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Sunday, October 31, 2004 - Page updated at 12:00 A.M.

Book Review
"Runaway": Challenging journeys through women's eyes

By Michael Upchurch
Seattle Times book critic

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Deep-seated longing, seen in long perspective — that's the subject matter of almost every story in Canadian writer Alice Munro's solid new collection, "Runaway."

Those longings can be sexual or intellectual; they can take the form of a covert hankering for independence or, just as urgently, a desire for a richer and more sophisticated social life.

In the story "Chance," a young woman's hunger for a college education and a life of the mind is at stake — this, at a time (the early 1960s) when the notion of such opportunities for women was usually ridiculed, even pitied.

"In the town where she grew up," Munro writes of her heroine, "her sort of intelligence was often put in the same category as a limp or an extra thumb."

In the book's title story, Munro is just as sympathetic, if a little wrier, toward a none-too-bright young gal who yearns to escape a domineering husband and a marriage she thinks has had the love drained out of it. The trouble is this "runaway" doesn't know her own mind or heart. The resulting tale is kindred in spirit to Eudora Welty's "The Wide Net," where human folly in love is both gently ribbed and seen as an inscrutably shadowy business.


by Alice Munro
Knopf, 335 pp., $25

Whether Munro's women — and the protagonists in this collection are all women — are whip smart or slow on the uptake, their lives rarely proceed smoothly or logically from Point A to Point B.

Their plans for themselves are repeatedly tampered with by Fate (so active a character that the capital "F" is definitely needed). And the truth behind their lives may not reveal itself until decades after the story's supposed main event. The ultimate outcome can be cruel, as it is in "Tricks," where one missing piece of vital information changes a whole life.

Indeed, there are moments here that are, for Munro, tougher and chillier than usual. Her take on the stultifying nature of small-town life (especially in Ontario) will be familiar to readers of her earlier work, but it's viewed more damningly than ever in this book. And Munro's sense of how emancipation exacts its own costs, containing the seeds of its own demise or compromise, has acquired a more biting irony.

That's not to say there isn't any humor here. In "Soon," an atheist schoolteacher newly arrived in 1950s rural Ontario amusingly wangles his way out of weekly church attendance by explaining that he and his wife are Druids. "Word had gone around that they belonged to a church not represented in town, and that information had moved them up a notch from having no religion at all."

Rogue impulses also furnish a humorlike relief in lives that seem to have no escape hatch. In "Passion," young waitress Grace — forced to cut short her education for lack of money, and feeling trapped by her rural Ottawa Valley existence — is spotted by Maury Travers, son of a city family that summers near the restaurant where she works. He falls for her and she, in turn, falls for his family, especially his mother. The Travers, however, are more volatile than she initially realizes. Even warm and welcoming Mrs. Travers gets "into trouble, now and then, with her nerves."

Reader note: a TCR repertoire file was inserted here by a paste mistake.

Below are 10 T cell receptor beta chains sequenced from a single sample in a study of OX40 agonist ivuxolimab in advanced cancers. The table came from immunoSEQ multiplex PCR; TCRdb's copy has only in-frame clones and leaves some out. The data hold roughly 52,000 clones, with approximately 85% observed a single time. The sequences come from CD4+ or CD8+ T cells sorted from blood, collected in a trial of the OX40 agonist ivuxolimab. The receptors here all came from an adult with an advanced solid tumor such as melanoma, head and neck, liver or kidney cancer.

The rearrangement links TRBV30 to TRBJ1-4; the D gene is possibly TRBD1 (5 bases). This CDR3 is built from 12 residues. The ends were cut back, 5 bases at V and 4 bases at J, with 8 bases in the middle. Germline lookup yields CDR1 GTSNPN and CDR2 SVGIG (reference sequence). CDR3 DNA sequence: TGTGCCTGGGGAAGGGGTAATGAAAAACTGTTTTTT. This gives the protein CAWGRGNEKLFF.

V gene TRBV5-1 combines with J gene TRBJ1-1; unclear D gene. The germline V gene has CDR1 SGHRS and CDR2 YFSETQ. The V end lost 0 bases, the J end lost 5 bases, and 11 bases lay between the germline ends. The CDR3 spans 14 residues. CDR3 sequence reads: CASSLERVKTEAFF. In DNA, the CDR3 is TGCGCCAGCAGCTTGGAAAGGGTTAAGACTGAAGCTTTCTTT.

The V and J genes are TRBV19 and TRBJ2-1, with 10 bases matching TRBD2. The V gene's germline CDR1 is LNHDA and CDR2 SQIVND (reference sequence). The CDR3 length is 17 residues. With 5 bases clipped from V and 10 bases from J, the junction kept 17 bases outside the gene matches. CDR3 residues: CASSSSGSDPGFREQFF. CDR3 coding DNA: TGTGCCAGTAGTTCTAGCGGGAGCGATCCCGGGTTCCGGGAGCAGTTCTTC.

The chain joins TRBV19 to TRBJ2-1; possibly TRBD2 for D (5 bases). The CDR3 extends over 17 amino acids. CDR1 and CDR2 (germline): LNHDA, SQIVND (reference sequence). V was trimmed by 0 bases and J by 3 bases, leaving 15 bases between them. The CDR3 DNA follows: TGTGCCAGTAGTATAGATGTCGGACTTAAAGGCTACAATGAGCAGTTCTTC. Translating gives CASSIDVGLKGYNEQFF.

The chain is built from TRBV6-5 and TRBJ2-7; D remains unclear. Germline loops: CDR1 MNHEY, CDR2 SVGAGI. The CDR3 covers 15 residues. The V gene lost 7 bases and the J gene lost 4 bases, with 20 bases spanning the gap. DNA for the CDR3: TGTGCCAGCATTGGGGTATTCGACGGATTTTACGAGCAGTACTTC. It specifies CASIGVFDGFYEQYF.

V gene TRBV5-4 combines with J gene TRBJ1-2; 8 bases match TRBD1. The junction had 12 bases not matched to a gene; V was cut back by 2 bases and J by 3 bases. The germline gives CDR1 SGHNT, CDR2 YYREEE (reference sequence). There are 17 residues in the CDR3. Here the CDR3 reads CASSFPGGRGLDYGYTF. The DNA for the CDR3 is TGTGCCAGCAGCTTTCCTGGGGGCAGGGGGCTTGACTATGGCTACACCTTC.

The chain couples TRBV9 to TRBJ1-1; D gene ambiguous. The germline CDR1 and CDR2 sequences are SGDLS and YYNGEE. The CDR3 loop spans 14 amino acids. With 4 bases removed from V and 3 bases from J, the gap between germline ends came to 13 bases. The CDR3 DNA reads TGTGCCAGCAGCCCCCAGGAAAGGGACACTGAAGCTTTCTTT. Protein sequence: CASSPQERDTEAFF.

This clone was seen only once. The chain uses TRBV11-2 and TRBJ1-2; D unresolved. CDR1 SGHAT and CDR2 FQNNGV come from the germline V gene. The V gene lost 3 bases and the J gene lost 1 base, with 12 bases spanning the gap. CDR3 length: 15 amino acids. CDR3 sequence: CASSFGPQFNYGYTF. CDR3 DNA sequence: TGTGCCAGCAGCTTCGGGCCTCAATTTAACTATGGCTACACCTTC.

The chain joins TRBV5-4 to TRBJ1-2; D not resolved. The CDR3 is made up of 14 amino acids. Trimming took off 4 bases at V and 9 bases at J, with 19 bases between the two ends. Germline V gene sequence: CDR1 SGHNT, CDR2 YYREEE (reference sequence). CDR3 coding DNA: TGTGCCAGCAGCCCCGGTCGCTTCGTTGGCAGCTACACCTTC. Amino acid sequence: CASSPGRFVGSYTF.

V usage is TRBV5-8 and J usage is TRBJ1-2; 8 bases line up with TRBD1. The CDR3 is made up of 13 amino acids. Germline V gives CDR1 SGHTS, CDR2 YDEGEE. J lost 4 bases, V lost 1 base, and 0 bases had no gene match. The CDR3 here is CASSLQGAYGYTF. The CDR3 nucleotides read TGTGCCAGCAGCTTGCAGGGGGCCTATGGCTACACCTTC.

At a Travers Thanksgiving celebration where Grace, for the first time, meets Maury's half-brother Neil (the most erratic family member of all), "muted but powerful signals" are exchanged and a wild ride through the Ontario boondocks ensues. Grace's and Neil's fates are soon meted out with the same abrupt caprice and irony that the old Greek gods once used in dispensing justice to hapless mortals.

Throughout the book there is, as always in Munro, an illuminating, unsparing insight into human motive and behavior. Again and again, small moments — closely observed — expand into revelations of the thorny dynamics or buoyant contradictions of the characters at hand.

Not everything in the book is perfect. In "Trespasses," it takes far too long for the reader to realize that the main character is 10 years old and not, as she seems at first, well along into adolescence. And there are no stories here that are surprising in quite the same way that "Carried Away" or "The Albanian Virgin" (from Munro's 1994 collection "Open Secrets") were surprising, opening up venturesome new narrative possibilities for the short story. (The new book's closing story, "Powers," about the life of an odd woman with questionable telepathic talents, does come close.)

So — a "solid" collection, rather than a career-topping one. Just keep in mind that "solid" in Munro's case is still better than almost anything else out there.

Michael Upchurch: He has been the Seattle Times book critic since 1998, and has also published four novels.

Copyright © 2004 The Seattle Times Company

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